Crown Duel is the story of Meliara, a poor countess who decides she needs to protect her kingdom from the corrupt King, so she starts a war with a team of rag-tag soldiers. The first half of this book takes place during the course of the war, and the last half takes place after the war in the kingdom’s royal court. I found most of the characters very well drawn, and the action was quite compelling. I was also entertained and, most of the time, enjoyed Meliara’s voice. I did, however, have some serious issues with the direction author Sherwood Smith took Meliara.
Throughout the course of this book, I thought quite a bit about the author’s role as “God” within the context of the novel. In my own writing, I have noticed that characters frequently develop the traits of their personality relatively on their own—they need less deliberate invention than other aspects of the novel. However, I have noticed that the author is almost entirely in control of the characters’ actions. But, what happens when the author is careless when deciding how their characters act? What if the actions are merely a means to an end? What if the actions are actually inauthentic?
Sherwood Smith stated that she was afraid Meliara would be too “prickly” for readers and, while I love a plucky heroine, I have to agree with Smith’s initial fear—Meliara was too prickly for me. Her prickly behavior wasn’t authentic. This book is partly a love story and the man Meliara ends up with is about as likable a leading man as possible, yet Meliara is rude to him and angry at him for most of the book. She constantly expects him to ridicule her and embarrass her, when there is absolutely no precedent for this (he’s not a Darcy who needs to redeem himself. He’s just a good guy who acts out of good intentions for the entire book). Meliara’s prickliness is completely random and, in contrast, the leading man is rarely seen without a “smile itching at the corners of his mouth” and “laughter in his eyes”. He’s genuinely nice, smart, and honorable, and she treats him like he’s worthy of derision. What’s worse is their eventual coupling is predicted from the beginning of this very lengthy book (nearly 500 pages). Let’s just say I was frustrated quite often.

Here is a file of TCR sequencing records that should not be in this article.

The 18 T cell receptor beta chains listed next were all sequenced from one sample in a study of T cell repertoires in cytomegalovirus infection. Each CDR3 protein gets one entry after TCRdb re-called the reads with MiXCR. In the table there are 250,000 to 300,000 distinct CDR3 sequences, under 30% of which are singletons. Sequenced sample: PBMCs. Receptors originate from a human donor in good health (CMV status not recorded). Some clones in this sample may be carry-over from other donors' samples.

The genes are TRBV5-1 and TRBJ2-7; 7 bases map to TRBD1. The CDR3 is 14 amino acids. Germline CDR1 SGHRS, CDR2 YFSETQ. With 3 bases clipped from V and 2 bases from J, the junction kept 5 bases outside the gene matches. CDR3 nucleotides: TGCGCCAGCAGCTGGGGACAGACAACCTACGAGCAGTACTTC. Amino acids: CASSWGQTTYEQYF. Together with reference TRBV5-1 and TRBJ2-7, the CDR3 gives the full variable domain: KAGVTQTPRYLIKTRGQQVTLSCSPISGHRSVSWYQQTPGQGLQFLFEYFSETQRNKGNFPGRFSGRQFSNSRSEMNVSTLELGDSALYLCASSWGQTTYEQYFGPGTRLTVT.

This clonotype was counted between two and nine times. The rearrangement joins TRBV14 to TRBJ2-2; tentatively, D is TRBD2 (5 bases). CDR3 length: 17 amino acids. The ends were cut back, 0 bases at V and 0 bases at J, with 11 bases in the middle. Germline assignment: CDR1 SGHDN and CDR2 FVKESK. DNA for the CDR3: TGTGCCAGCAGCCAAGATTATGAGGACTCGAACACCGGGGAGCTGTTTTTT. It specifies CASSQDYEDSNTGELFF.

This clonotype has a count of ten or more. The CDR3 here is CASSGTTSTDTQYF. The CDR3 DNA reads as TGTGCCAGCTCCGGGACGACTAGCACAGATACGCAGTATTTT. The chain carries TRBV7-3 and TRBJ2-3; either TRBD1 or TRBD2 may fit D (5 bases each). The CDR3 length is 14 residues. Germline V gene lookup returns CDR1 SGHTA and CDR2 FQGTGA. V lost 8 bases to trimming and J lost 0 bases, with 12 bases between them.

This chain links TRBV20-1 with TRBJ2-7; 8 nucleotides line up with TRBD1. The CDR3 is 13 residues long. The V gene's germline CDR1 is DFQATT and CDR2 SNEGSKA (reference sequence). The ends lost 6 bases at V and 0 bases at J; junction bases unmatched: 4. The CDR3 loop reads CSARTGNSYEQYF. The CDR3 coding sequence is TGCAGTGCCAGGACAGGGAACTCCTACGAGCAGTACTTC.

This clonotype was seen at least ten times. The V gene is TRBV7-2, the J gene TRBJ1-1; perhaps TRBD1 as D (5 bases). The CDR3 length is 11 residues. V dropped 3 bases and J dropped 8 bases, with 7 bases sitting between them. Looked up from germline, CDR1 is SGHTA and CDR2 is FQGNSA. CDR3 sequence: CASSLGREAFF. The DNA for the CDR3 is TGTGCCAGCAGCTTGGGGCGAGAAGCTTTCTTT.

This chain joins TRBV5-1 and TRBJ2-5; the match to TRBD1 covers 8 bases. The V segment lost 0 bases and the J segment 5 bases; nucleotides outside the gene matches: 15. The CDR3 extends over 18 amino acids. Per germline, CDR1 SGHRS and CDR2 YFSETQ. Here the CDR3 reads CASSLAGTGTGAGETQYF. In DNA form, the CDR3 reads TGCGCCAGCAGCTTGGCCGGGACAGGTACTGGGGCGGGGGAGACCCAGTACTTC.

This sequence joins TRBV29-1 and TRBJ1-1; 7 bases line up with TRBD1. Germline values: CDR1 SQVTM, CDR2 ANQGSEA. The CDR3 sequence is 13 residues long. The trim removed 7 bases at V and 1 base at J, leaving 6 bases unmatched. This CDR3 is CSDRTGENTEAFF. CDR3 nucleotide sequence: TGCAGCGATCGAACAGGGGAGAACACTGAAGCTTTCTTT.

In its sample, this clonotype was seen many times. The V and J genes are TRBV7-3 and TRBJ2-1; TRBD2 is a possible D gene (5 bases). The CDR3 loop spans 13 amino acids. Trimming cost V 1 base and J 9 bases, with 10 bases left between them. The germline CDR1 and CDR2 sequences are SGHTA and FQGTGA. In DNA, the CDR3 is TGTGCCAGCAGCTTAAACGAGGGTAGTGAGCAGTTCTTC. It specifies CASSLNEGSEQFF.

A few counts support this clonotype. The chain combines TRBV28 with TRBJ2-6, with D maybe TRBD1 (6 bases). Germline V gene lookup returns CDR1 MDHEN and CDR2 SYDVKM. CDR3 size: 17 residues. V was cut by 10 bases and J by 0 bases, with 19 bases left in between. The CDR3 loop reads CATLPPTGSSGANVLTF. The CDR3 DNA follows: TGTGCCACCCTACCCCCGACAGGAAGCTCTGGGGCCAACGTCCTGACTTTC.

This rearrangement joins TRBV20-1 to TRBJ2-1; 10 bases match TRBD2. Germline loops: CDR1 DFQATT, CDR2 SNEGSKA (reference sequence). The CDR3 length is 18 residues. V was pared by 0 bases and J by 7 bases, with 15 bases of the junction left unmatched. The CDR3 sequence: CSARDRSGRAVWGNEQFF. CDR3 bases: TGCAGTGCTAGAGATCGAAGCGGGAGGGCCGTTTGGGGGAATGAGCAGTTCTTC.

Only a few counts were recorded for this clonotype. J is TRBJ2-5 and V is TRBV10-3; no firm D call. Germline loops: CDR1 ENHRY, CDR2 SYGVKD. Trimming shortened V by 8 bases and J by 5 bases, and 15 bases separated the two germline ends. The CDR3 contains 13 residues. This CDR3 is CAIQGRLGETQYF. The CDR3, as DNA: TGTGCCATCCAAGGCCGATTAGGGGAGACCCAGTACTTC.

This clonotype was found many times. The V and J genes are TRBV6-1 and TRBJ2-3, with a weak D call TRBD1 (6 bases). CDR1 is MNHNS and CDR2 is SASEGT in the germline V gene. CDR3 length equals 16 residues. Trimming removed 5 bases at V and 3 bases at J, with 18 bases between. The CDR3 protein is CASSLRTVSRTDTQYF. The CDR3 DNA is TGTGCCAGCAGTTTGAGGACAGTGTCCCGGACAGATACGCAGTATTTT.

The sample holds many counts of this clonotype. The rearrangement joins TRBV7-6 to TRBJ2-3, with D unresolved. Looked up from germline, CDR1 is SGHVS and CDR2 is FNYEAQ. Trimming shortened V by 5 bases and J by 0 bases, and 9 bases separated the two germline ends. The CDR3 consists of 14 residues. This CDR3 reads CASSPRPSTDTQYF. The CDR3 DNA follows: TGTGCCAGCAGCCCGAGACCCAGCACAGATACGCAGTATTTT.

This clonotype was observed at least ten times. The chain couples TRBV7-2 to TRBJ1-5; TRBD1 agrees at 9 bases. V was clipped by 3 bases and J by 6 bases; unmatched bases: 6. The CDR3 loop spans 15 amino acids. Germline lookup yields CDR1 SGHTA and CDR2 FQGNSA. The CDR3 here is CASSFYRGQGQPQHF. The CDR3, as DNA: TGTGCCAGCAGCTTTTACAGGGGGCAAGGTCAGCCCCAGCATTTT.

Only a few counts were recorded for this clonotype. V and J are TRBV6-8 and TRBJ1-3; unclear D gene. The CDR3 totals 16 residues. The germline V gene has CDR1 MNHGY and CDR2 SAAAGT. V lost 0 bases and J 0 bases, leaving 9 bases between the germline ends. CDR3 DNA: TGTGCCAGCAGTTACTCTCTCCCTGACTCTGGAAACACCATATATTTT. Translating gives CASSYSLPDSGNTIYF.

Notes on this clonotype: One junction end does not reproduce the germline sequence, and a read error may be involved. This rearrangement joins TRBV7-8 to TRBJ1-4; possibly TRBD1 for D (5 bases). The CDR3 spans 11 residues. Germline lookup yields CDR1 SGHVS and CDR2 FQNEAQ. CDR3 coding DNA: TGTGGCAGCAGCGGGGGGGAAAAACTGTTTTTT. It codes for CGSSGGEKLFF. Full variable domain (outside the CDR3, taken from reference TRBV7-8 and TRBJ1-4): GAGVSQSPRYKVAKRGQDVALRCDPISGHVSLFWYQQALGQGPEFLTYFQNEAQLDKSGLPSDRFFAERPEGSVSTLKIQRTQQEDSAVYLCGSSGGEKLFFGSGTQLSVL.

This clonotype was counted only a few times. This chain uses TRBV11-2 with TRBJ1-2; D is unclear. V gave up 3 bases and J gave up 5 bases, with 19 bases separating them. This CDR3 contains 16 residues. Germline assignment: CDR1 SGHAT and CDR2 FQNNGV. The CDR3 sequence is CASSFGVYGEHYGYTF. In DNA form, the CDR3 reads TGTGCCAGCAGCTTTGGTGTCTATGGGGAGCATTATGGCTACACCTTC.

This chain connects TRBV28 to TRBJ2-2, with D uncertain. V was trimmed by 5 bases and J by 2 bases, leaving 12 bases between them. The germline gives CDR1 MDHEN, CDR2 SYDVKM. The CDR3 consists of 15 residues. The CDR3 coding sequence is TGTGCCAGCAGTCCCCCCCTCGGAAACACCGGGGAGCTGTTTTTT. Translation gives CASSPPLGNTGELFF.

Why would Sherwood Smith take such pains to keep these two characters apart? As far as I can tell, there was no compelling plot reason, and I don’t believe it was a believable way for Meliara to react. The only reason I can conceive of is that the author wanted the romantic reunion saved for the end, when all misunderstandings are cast aside and the two characters can finally be together. Well, it worked in Jane Eyre and North and South and countless other novels, but I’m not sure it worked here because it didn’t feel earned.
Crown Duel is much loved by readers and, truly, it wasn't a terrible read overall. I appreciated the author's attempt at interesting language, and it often struck a very nice tone. However, the substantial problems with the protagonist prohibited me from completely losing myself in it, unfortunately.